A Divorce Story

divorce“Going through my things after we decided to get divorced was like going through someone’s Estate.  It reminded me of how it felt when my grandmother passed away, only here I felt like I was the one who had died.” Rick told me this as we caught up over coffee a few weeks ago where, after discussing the usual random topics like the latest episode of The Office, I spoke of the memorial for a friend I had been to the day before and he talked about his pending divorce. I wasn’t sure what to say at the time, but his comment has stuck with me, and now I feel compelled to write about it.

The analogy between death and divorce seems an apt one, especially if the relationship that has ended was a long one.  But what really had died?  Rick and Allison had been together for 14 years, nearly all of their adult lives.  For Rick, being a part of “Rick and Allison” was a big part of what defined him, and losing the “we” part of his identity was like dying.  He did not know how to be an “I.”

“Here’s how it happened: It was a Thursday night and when I came home from work, she was sitting there with an open bottle of wine.  She poured me a glass and said that we had to talk.  Never a good thing to hear from your partner.  She told me that she thought I should move out.  She said that we had been growing apart for a long time, and that she did not feel like she was in love with me anymore. It turns out she had reconnected with an old boyfriend on Facebook, and she had decided that she wanted to pursue that relationship.  The way she presented it, it was already a done deal.  I told her, ‘Ok. If that’s what you want, I will do what I can. She left that night to stay with a friend, and I tried to keep myself together.”

At first he hoped they might get back together, but as time went on, he wasn’t sure he really wanted her back. He was in mourning, not for Allison exactly, but for their relationship.

“I don’t know if I even missed her that much.  It was more the shock of her leaving me that hurt than the actual absence of Allie.  We had been together for such a long time, and in the end I guess we really were leading separate lives.  But when she told me she wanted me to move out…Man, that was a sucker punch.”

The first few months were really difficult for Rick.  He woke up, went to work, came home, watched TV or read, drank too much, went to sleep and then started it all over the next day.  But then he started talking to people, started coming out of his shell.  Before, when he went to dinner with Allison, he went as part of a couple: the waiters and other patronsdidn’t notice him; he was an invisible part of the landscape to them. And he didn’t notice them either; his only focus was on his wife. But now when he went out in his neighborhood, people greeted him.  Going to dinner at his favorite restaurant meant the owner would come by for a chat, bring him an appetizer on the house, sit with him for a while over a glass of wine.  He was becoming a part of the community. Rick was waking up.

“A few months later, even though she’s the one who had wanted to leave, Allie asked me why I didn’t fight for her.  Why I didn’t love her enough to beg her to stay with me.  This made me so angry, since when she sprung the whole thing on me, there was no way I could have budged her. There was nothing I could have said that would have changed her mind. Here she was saying she resented me for not fighting for her.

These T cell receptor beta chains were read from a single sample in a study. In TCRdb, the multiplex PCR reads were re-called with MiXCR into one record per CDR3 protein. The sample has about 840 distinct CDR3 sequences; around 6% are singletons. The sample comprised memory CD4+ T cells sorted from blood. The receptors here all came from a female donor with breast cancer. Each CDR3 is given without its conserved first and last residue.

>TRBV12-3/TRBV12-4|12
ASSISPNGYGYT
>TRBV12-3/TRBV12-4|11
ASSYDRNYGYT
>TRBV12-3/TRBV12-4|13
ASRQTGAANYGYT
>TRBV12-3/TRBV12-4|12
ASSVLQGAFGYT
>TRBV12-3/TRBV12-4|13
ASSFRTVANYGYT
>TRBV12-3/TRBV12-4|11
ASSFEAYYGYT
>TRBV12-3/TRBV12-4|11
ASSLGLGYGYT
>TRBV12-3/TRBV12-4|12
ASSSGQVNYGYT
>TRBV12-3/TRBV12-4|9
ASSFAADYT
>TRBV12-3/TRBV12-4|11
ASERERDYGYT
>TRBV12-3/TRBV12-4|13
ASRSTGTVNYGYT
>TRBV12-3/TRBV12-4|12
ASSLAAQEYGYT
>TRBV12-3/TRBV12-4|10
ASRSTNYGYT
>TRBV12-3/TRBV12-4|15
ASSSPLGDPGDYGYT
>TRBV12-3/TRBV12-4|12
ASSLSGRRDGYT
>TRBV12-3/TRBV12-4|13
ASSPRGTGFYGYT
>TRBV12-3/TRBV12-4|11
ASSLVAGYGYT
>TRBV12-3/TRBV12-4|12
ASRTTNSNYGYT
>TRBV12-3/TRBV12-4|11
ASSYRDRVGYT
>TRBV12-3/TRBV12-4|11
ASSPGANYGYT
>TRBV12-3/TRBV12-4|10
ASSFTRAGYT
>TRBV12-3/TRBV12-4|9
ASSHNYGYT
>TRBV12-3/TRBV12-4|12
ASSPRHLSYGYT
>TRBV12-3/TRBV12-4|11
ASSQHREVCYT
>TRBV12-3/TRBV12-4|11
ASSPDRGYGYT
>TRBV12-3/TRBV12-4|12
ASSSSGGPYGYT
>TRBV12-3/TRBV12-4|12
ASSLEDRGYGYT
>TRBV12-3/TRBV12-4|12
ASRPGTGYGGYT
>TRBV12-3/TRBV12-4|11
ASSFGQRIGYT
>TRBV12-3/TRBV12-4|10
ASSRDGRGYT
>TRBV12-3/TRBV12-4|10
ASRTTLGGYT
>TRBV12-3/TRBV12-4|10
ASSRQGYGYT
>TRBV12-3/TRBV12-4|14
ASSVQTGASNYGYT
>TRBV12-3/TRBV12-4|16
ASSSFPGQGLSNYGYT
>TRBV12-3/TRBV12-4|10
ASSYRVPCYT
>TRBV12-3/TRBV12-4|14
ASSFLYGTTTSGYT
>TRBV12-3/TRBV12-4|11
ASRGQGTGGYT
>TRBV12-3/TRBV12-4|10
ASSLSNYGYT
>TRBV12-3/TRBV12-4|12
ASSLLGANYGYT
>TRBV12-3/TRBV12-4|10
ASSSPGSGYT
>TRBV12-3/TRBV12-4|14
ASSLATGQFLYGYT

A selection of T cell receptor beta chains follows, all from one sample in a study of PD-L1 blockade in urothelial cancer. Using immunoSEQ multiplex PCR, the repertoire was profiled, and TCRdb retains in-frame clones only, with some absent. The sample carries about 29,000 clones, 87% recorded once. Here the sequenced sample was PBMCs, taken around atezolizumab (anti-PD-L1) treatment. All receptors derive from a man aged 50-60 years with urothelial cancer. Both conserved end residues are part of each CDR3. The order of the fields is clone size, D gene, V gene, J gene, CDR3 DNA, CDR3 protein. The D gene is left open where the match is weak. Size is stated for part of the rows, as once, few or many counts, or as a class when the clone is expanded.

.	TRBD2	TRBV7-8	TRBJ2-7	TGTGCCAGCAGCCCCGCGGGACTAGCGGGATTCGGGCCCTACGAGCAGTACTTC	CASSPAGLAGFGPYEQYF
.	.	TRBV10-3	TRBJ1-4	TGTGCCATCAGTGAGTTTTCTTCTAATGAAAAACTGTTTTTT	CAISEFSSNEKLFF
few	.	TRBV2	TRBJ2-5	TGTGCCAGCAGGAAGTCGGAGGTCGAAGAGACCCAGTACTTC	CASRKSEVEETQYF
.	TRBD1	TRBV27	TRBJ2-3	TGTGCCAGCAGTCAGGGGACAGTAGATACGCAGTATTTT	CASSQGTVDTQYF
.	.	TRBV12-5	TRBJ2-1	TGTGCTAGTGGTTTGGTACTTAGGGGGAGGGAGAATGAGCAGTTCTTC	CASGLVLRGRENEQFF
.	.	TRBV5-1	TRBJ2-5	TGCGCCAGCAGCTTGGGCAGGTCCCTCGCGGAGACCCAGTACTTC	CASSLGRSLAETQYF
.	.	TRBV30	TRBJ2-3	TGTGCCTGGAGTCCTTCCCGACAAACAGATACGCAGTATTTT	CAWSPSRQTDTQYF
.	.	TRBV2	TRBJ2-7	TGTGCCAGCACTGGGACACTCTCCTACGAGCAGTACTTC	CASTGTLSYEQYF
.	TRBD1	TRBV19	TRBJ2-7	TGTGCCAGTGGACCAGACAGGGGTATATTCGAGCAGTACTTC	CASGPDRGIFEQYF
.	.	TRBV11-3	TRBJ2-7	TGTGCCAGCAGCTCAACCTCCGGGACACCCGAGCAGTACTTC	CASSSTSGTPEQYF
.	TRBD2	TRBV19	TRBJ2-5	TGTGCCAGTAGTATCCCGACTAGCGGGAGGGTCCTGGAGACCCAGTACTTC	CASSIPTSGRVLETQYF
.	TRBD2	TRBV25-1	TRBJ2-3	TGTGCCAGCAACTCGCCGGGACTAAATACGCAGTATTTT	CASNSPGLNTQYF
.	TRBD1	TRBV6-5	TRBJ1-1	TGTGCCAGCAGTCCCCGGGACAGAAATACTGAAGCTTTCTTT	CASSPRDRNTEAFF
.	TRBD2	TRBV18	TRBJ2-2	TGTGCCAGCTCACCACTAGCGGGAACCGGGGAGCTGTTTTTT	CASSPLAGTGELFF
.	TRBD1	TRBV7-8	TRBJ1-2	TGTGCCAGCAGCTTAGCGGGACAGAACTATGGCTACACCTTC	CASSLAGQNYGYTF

Around this time, Rick began dating someone, which helped him to recover a sense of himself, even though the relationship didn’t work out in the end.  This other woman once asked him what he would do if Allison wanted to get back together.

“I didn’t know how to answer that question at the time, but later I was grateful she asked it.  Because Allison did eventually say she wanted to be with me again, and if I hadn’t already thought it through, I might have jumped at the chance.  But when it came down to it, I realized that the reasons I would get back together with her were about proving something to myself, winning something over her, and it would not have been because I loved her or really wanted her.  So I said no.

After listening to this story, I asked Rick if he still felt like he had died.

“Yes, I do.  But it’s not such a bad thing.  I might not be a part of Rick & Allison anymore, but at least I know what it feels like to be Rick.”

About the Author

Kristina Jansen Kristina “Kristy” Jansen is Chief Content Officer at the Optimist Daily, a free positive news-service delivering solutions news to your inbox every day. She also produces a weekly radio show, Solutions News and serves as Chief of Staff at the Optimist Daily’s publishing partner, the World Business Academy. She holds a master’s degree in Psychological Anthropology from the University of California, San Diego and an undergraduate degree in Cultural Anthropology from the University of California, Santa Barbara. Kristy is passionate about building a better future and communicating the tremendous possibilities available in the world. Her research interests include conscious mass media, socially responsible entrepreneurialism, intentional communities, nonviolent civil resistance, regenerative economies, smart science fiction and, of course, the positive power of rational optimism.

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